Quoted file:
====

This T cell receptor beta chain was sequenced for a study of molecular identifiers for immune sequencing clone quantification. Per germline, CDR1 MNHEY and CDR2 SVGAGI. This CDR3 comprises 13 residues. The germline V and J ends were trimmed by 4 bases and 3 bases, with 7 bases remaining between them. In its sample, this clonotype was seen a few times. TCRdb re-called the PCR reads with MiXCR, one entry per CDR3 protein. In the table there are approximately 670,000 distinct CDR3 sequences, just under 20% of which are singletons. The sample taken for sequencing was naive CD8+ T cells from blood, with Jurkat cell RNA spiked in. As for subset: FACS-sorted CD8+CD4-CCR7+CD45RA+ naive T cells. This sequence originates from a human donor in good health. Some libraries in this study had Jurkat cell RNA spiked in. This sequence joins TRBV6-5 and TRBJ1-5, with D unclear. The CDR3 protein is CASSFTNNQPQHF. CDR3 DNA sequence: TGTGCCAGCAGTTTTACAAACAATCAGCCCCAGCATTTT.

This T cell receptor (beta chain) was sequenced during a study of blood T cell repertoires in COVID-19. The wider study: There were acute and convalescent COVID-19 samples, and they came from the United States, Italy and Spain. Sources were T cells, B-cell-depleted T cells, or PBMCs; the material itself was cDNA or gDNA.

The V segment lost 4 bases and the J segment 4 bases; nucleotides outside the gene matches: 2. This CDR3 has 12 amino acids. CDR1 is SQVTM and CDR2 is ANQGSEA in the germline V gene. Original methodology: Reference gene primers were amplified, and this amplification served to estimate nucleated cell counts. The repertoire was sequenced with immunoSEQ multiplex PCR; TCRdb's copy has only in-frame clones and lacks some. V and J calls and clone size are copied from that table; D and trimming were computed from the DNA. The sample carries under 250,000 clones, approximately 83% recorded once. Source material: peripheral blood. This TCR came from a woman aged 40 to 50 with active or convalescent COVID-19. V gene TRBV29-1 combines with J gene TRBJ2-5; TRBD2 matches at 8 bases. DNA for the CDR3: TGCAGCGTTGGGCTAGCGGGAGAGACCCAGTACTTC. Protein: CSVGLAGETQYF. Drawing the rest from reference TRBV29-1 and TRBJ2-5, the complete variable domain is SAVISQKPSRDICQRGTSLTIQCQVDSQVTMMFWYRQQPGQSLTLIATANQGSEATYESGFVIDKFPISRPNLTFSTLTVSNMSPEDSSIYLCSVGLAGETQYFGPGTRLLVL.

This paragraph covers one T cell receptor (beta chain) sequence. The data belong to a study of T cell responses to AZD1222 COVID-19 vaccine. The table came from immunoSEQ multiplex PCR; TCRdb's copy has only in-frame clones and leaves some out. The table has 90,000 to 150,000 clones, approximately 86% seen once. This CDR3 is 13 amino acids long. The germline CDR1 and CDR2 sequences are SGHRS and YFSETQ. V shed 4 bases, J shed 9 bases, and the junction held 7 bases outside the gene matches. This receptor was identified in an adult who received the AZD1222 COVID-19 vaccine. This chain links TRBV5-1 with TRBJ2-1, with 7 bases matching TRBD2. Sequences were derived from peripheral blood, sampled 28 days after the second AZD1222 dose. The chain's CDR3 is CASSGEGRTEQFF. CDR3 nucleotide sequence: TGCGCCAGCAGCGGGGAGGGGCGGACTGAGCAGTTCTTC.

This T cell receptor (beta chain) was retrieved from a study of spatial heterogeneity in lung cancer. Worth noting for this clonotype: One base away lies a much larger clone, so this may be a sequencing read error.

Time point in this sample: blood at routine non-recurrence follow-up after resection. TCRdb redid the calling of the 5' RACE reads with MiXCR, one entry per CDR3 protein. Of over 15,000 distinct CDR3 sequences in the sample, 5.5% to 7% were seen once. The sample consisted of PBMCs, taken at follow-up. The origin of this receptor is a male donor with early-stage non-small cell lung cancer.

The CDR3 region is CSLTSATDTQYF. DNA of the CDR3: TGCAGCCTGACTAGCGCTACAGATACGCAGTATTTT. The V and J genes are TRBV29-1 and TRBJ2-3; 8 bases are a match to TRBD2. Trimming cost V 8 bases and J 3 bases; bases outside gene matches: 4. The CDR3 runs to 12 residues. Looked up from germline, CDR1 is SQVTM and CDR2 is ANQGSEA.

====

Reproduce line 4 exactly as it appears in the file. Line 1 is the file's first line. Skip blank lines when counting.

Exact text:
This paragraph covers one T cell receptor (beta chain) sequence. The data belong to a study of T cell responses to AZD1222 COVID-19 vaccine. The table came from immunoSEQ multiplex PCR; TCRdb's copy has only in-frame clones and leaves some out. The table has 90,000 to 150,000 clones, approximately 86% seen once. This CDR3 is 13 amino acids long. The germline CDR1 and CDR2 sequences are SGHRS and YFSETQ. V shed 4 bases, J shed 9 bases, and the junction held 7 bases outside the gene matches. This receptor was identified in an adult who received the AZD1222 COVID-19 vaccine. This chain links TRBV5-1 with TRBJ2-1, with 7 bases matching TRBD2. Sequences were derived from peripheral blood, sampled 28 days after the second AZD1222 dose. The chain's CDR3 is CASSGEGRTEQFF. CDR3 nucleotide sequence: TGCGCCAGCAGCGGGGAGGGGCGGACTGAGCAGTTCTTC.